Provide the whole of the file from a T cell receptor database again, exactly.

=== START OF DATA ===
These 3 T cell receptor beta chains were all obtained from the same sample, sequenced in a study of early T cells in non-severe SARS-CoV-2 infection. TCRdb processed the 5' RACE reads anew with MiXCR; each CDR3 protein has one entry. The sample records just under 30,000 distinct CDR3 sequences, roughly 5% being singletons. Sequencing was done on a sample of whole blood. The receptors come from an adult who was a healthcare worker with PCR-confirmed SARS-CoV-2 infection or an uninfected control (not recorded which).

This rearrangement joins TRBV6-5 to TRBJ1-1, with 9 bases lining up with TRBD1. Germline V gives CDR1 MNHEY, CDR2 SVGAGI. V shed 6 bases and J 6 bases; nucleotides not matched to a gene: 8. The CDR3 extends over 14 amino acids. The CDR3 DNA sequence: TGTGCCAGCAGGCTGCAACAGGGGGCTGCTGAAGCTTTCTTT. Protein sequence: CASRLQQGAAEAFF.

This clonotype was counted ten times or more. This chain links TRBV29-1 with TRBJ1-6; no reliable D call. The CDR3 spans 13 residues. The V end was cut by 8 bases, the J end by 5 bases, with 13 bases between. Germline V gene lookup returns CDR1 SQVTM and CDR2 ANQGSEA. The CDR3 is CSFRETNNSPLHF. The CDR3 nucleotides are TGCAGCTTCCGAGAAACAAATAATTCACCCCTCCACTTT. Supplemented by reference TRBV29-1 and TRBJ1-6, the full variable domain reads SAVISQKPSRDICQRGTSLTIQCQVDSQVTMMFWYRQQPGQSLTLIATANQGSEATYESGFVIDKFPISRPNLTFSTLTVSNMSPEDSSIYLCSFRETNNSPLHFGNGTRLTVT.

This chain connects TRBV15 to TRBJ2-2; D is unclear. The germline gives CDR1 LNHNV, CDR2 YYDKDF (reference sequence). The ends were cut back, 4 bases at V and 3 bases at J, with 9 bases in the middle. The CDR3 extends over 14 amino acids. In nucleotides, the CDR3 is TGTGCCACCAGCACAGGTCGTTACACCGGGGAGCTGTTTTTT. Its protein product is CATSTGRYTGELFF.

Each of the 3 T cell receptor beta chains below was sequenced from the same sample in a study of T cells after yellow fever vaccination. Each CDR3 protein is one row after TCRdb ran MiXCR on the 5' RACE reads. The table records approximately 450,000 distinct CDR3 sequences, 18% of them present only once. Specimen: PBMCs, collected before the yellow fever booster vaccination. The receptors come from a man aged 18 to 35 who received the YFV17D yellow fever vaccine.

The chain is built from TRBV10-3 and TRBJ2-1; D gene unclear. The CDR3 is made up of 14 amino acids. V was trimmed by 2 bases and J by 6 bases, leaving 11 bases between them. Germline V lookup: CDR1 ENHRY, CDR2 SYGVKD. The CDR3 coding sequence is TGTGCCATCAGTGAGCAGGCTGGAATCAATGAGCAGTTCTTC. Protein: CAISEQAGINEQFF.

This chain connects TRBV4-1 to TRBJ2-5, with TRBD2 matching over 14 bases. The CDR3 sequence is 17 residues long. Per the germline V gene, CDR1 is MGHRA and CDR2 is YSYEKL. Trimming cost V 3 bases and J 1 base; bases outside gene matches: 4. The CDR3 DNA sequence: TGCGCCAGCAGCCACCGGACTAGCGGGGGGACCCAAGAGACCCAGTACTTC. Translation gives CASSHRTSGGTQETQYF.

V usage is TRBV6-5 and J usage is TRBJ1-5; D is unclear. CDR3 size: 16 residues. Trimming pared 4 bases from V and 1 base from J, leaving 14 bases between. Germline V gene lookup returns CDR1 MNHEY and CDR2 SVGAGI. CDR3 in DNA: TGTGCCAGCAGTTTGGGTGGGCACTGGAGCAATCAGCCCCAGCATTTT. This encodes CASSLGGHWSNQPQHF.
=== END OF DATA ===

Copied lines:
These 3 T cell receptor beta chains were all obtained from the same sample, sequenced in a study of early T cells in non-severe SARS-CoV-2 infection. TCRdb processed the 5' RACE reads anew with MiXCR; each CDR3 protein has one entry. The sample records just under 30,000 distinct CDR3 sequences, roughly 5% being singletons. Sequencing was done on a sample of whole blood. The receptors come from an adult who was a healthcare worker with PCR-confirmed SARS-CoV-2 infection or an uninfected control (not recorded which).

This rearrangement joins TRBV6-5 to TRBJ1-1, with 9 bases lining up with TRBD1. Germline V gives CDR1 MNHEY, CDR2 SVGAGI. V shed 6 bases and J 6 bases; nucleotides not matched to a gene: 8. The CDR3 extends over 14 amino acids. The CDR3 DNA sequence: TGTGCCAGCAGGCTGCAACAGGGGGCTGCTGAAGCTTTCTTT. Protein sequence: CASRLQQGAAEAFF.

This clonotype was counted ten times or more. This chain links TRBV29-1 with TRBJ1-6; no reliable D call. The CDR3 spans 13 residues. The V end was cut by 8 bases, the J end by 5 bases, with 13 bases between. Germline V gene lookup returns CDR1 SQVTM and CDR2 ANQGSEA. The CDR3 is CSFRETNNSPLHF. The CDR3 nucleotides are TGCAGCTTCCGAGAAACAAATAATTCACCCCTCCACTTT. Supplemented by reference TRBV29-1 and TRBJ1-6, the full variable domain reads SAVISQKPSRDICQRGTSLTIQCQVDSQVTMMFWYRQQPGQSLTLIATANQGSEATYESGFVIDKFPISRPNLTFSTLTVSNMSPEDSSIYLCSFRETNNSPLHFGNGTRLTVT.

This chain connects TRBV15 to TRBJ2-2; D is unclear. The germline gives CDR1 LNHNV, CDR2 YYDKDF (reference sequence). The ends were cut back, 4 bases at V and 3 bases at J, with 9 bases in the middle. The CDR3 extends over 14 amino acids. In nucleotides, the CDR3 is TGTGCCACCAGCACAGGTCGTTACACCGGGGAGCTGTTTTTT. Its protein product is CATSTGRYTGELFF.

Each of the 3 T cell receptor beta chains below was sequenced from the same sample in a study of T cells after yellow fever vaccination. Each CDR3 protein is one row after TCRdb ran MiXCR on the 5' RACE reads. The table records approximately 450,000 distinct CDR3 sequences, 18% of them present only once. Specimen: PBMCs, collected before the yellow fever booster vaccination. The receptors come from a man aged 18 to 35 who received the YFV17D yellow fever vaccine.

The chain is built from TRBV10-3 and TRBJ2-1; D gene unclear. The CDR3 is made up of 14 amino acids. V was trimmed by 2 bases and J by 6 bases, leaving 11 bases between them. Germline V lookup: CDR1 ENHRY, CDR2 SYGVKD. The CDR3 coding sequence is TGTGCCATCAGTGAGCAGGCTGGAATCAATGAGCAGTTCTTC. Protein: CAISEQAGINEQFF.

This chain connects TRBV4-1 to TRBJ2-5, with TRBD2 matching over 14 bases. The CDR3 sequence is 17 residues long. Per the germline V gene, CDR1 is MGHRA and CDR2 is YSYEKL. Trimming cost V 3 bases and J 1 base; bases outside gene matches: 4. The CDR3 DNA sequence: TGCGCCAGCAGCCACCGGACTAGCGGGGGGACCCAAGAGACCCAGTACTTC. Translation gives CASSHRTSGGTQETQYF.

V usage is TRBV6-5 and J usage is TRBJ1-5; D is unclear. CDR3 size: 16 residues. Trimming pared 4 bases from V and 1 base from J, leaving 14 bases between. Germline V gene lookup returns CDR1 MNHEY and CDR2 SVGAGI. CDR3 in DNA: TGTGCCAGCAGTTTGGGTGGGCACTGGAGCAATCAGCCCCAGCATTTT. This encodes CASSLGGHWSNQPQHF.